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See detailInvestigating the effects of hydrodynamics and mixing on mass transfer through the free-surface in stirred tank bioreactors
de Lamotte, Anne ULiege; Delafosse, Angélique ULiege; Calvo, Sébastien ULiege et al

in Chemical Engineering Science (2017), 172

In stirred-tank bioreactors, flow structures of various length and time scales are implied in scalar transport phenomena, such as gas species transfer through the liquid free-surface and their ... [more ▼]

In stirred-tank bioreactors, flow structures of various length and time scales are implied in scalar transport phenomena, such as gas species transfer through the liquid free-surface and their homogenization in the bulk. A proper understanding of the underlying mechanisms, i.e. hydrodynamics, mixing and mass transfer, and of their interactions is required to design and develop reliable and efficient production-scale bioprocesses. The objective of the present work is to experimentally investigate the coupling between gas-liquid mass transfer of oxygen with mixing efficiency and circulation patterns inside an arbitrarily chosen stirred-tank configuration aerated through the liquid free-surface, a baffled 20 L-vessel agitated by two Rushton turbines. Based on global parameter values, the most appropriate rotating speed, N = 300 rpm, is selected in order to further study local hydrodynamic quantities using Particle Image Velocimetry (PIV), as well as mixing and mass transfer dynamics using Planar Laser-Induced Fluorescence (PLIF). The results obtained with these local experimental methods are analyzed in detail. Their averages are first successfully compared to global data. Statistical analysis of their spatial distributions show that large-scale flow patterns significantly influence mass transfer through the free-surface of the stirred tank. Even if global measurements show that global characteristic times for mixing and mass transfer differ by two orders of magnitude, local experimental characterization shows persistent vertical gradients of dissolved gas concentrations. So the dissolved gas concentration is not as perfectly uniform as one might expect. [less ▲]

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See detailPhysico-chemical Approach for Characterising Probiotics: example of High Concentrated Multistrain-Based Formulation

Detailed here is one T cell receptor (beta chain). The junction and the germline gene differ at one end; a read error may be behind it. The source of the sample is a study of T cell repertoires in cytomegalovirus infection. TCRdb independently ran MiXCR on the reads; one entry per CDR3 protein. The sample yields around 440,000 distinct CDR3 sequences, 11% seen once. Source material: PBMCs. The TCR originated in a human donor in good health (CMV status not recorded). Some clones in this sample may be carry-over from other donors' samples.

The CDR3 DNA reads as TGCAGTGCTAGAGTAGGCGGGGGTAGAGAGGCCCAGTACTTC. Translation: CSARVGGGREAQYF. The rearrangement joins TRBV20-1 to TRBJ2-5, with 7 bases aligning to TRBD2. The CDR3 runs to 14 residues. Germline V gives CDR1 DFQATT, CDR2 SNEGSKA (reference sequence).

Razafindralambo, Hary ULiege; Delvigne, Frank ULiege; Blecker, Christophe ULiege

Poster (2017, October 09)

Probiotics are receiving today unprecedented growing interests in Europe, Asia, and in the rest of the world. Their applications are not only limited to food and health sectors, but cover also agriculture ... [more ▼]

Probiotics are receiving today unprecedented growing interests in Europe, Asia, and in the rest of the world. Their applications are not only limited to food and health sectors, but cover also agriculture and aquaculture areas. The quality of probiotic products depends on many factors such as, the properties of each individual strain and its proportion in mixed products, the viable probiotic dose, and other selective ingredients like prebiotics and protectant agents incorporated into the formulation. Several strategies are employed for ensuring high product qualities, which can be controlled by different methods and techniques. To date, the physico-chemical approach for characterizing and controlling probiotic qualities and performances appears very attractive, but less exploited. It particularly consists in characterizing probiotic products in terms of thermal, surface and colloidal properties, which could be correlated to probiotic viability and functionalities. In this communication, we report the efficiency of such an approach when applied to a high concentrated multistrain-based formulation which has been shown a metabolic variability impacting on the inflammatory response, depending on the production site. [less ▲]

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See detailMicrobial lipopeptide production and purification bioprocesses, current progress and future challenges
Coutte, F.; Lecouturier, D.; Dimitrov, K. et al

in Biotechnology Journal (2017), 12(7),

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See detailAn anticancer molecule stemming from a plant root produced in a bioreactor
Vassaux, Antoine; Tarayre, Cédric ULiege; Delvigne, Frank ULiege et al

Poster (2017, May 24)

Secondary metabolites produced by plants or their symbionts have already shown specific properties: anticancer, anti-inflammatory, antibacterial, antifungal effects, etc. Astin C is a non-ribosomal ... [more ▼]

Secondary metabolites produced by plants or their symbionts have already shown specific properties: anticancer, anti-inflammatory, antibacterial, antifungal effects, etc. Astin C is a non-ribosomal peptide (secondary metabolite) produced by the fungus Villosirosea asteris, endosymbiont of the medicinal plant Aster tataricus, which has shown an interesting anticancer activity. The current challenge is the production of the molecule on a large scale and in higher quantities, either from the original fungus through fermentation technologies, or by a heterologous yeast strain having integrated the genes involved in the astin C biosynthesis pathway. The purpose of this workshop is to highlight the implementation possibilities of a strain producing a metabolite of interest. [less ▲]

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See detailLooking for phosphate-accumulating bacteria in activated sludge processes : a multidisciplinary approach
Tarayre, Cédric ULiege; Charlier, Raphaëlle; Delepierre, Anissa ULiege et al

in Environmental Science and Pollution Research (2017)